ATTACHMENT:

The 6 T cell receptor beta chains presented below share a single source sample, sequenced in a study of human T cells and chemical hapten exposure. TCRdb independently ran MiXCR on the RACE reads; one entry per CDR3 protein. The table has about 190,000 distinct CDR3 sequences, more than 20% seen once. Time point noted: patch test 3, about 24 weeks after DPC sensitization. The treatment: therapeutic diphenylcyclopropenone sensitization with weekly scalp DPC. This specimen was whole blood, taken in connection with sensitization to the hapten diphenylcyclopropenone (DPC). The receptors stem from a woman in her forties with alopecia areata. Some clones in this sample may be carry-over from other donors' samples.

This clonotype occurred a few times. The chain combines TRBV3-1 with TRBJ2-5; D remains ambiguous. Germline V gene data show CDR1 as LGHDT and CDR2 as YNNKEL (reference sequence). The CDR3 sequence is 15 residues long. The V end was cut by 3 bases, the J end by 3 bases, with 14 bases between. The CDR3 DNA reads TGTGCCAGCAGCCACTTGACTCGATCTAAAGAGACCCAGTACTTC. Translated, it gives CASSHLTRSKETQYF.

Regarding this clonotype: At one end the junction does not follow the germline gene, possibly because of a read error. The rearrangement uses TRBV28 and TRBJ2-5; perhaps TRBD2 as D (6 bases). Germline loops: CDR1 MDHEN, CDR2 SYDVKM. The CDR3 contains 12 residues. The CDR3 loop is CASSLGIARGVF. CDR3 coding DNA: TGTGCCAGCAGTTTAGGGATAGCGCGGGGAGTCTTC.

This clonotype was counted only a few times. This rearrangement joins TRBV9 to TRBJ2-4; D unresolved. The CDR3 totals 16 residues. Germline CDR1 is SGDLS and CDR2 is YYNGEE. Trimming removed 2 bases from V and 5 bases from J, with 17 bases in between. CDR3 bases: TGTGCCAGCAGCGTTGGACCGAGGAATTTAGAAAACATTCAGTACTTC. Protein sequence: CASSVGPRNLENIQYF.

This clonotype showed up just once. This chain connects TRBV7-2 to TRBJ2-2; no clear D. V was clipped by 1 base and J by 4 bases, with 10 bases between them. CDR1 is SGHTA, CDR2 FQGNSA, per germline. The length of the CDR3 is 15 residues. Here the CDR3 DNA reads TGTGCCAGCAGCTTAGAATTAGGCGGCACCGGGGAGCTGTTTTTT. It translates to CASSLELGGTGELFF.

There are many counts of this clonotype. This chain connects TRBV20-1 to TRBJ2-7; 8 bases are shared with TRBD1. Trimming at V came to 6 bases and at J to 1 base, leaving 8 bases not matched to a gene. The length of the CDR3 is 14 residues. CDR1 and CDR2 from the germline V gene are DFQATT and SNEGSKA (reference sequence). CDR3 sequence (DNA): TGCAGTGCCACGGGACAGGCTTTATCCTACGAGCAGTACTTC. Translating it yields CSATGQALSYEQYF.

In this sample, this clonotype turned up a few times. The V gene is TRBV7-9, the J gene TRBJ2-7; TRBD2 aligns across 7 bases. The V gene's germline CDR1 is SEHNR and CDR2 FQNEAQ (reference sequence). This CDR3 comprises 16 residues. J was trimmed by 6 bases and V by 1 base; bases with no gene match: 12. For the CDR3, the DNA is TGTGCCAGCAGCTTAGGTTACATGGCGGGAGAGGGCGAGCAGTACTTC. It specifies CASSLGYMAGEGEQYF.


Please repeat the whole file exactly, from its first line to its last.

The 6 T cell receptor beta chains presented below share a single source sample, sequenced in a study of human T cells and chemical hapten exposure. TCRdb independently ran MiXCR on the RACE reads; one entry per CDR3 protein. The table has about 190,000 distinct CDR3 sequences, more than 20% seen once. Time point noted: patch test 3, about 24 weeks after DPC sensitization. The treatment: therapeutic diphenylcyclopropenone sensitization with weekly scalp DPC. This specimen was whole blood, taken in connection with sensitization to the hapten diphenylcyclopropenone (DPC). The receptors stem from a woman in her forties with alopecia areata. Some clones in this sample may be carry-over from other donors' samples.

This clonotype occurred a few times. The chain combines TRBV3-1 with TRBJ2-5; D remains ambiguous. Germline V gene data show CDR1 as LGHDT and CDR2 as YNNKEL (reference sequence). The CDR3 sequence is 15 residues long. The V end was cut by 3 bases, the J end by 3 bases, with 14 bases between. The CDR3 DNA reads TGTGCCAGCAGCCACTTGACTCGATCTAAAGAGACCCAGTACTTC. Translated, it gives CASSHLTRSKETQYF.

Regarding this clonotype: At one end the junction does not follow the germline gene, possibly because of a read error. The rearrangement uses TRBV28 and TRBJ2-5; perhaps TRBD2 as D (6 bases). Germline loops: CDR1 MDHEN, CDR2 SYDVKM. The CDR3 contains 12 residues. The CDR3 loop is CASSLGIARGVF. CDR3 coding DNA: TGTGCCAGCAGTTTAGGGATAGCGCGGGGAGTCTTC.

This clonotype was counted only a few times. This rearrangement joins TRBV9 to TRBJ2-4; D unresolved. The CDR3 totals 16 residues. Germline CDR1 is SGDLS and CDR2 is YYNGEE. Trimming removed 2 bases from V and 5 bases from J, with 17 bases in between. CDR3 bases: TGTGCCAGCAGCGTTGGACCGAGGAATTTAGAAAACATTCAGTACTTC. Protein sequence: CASSVGPRNLENIQYF.

This clonotype showed up just once. This chain connects TRBV7-2 to TRBJ2-2; no clear D. V was clipped by 1 base and J by 4 bases, with 10 bases between them. CDR1 is SGHTA, CDR2 FQGNSA, per germline. The length of the CDR3 is 15 residues. Here the CDR3 DNA reads TGTGCCAGCAGCTTAGAATTAGGCGGCACCGGGGAGCTGTTTTTT. It translates to CASSLELGGTGELFF.

There are many counts of this clonotype. This chain connects TRBV20-1 to TRBJ2-7; 8 bases are shared with TRBD1. Trimming at V came to 6 bases and at J to 1 base, leaving 8 bases not matched to a gene. The length of the CDR3 is 14 residues. CDR1 and CDR2 from the germline V gene are DFQATT and SNEGSKA (reference sequence). CDR3 sequence (DNA): TGCAGTGCCACGGGACAGGCTTTATCCTACGAGCAGTACTTC. Translating it yields CSATGQALSYEQYF.

In this sample, this clonotype turned up a few times. The V gene is TRBV7-9, the J gene TRBJ2-7; TRBD2 aligns across 7 bases. The V gene's germline CDR1 is SEHNR and CDR2 FQNEAQ (reference sequence). This CDR3 comprises 16 residues. J was trimmed by 6 bases and V by 1 base; bases with no gene match: 12. For the CDR3, the DNA is TGTGCCAGCAGCTTAGGTTACATGGCGGGAGAGGGCGAGCAGTACTTC. It specifies CASSLGYMAGEGEQYF.